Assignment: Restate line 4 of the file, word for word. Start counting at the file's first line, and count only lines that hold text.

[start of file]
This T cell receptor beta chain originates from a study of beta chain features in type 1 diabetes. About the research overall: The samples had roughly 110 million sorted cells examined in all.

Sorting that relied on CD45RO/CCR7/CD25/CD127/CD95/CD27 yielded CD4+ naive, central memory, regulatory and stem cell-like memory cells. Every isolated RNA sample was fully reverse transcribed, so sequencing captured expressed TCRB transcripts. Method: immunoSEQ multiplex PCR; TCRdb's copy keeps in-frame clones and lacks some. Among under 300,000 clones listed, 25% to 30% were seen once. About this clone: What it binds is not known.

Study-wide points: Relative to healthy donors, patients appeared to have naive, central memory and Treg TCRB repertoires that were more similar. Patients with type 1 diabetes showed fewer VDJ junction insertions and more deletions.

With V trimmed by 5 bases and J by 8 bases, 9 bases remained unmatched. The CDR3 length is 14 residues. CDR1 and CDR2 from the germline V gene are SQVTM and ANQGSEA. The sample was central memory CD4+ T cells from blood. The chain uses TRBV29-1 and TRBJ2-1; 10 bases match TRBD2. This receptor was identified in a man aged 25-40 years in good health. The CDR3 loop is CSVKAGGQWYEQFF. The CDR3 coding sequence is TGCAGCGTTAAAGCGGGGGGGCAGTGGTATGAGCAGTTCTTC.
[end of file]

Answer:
With V trimmed by 5 bases and J by 8 bases, 9 bases remained unmatched. The CDR3 length is 14 residues. CDR1 and CDR2 from the germline V gene are SQVTM and ANQGSEA. The sample was central memory CD4+ T cells from blood. The chain uses TRBV29-1 and TRBJ2-1; 10 bases match TRBD2. This receptor was identified in a man aged 25-40 years in good health. The CDR3 loop is CSVKAGGQWYEQFF. The CDR3 coding sequence is TGCAGCGTTAAAGCGGGGGGGCAGTGGTATGAGCAGTTCTTC.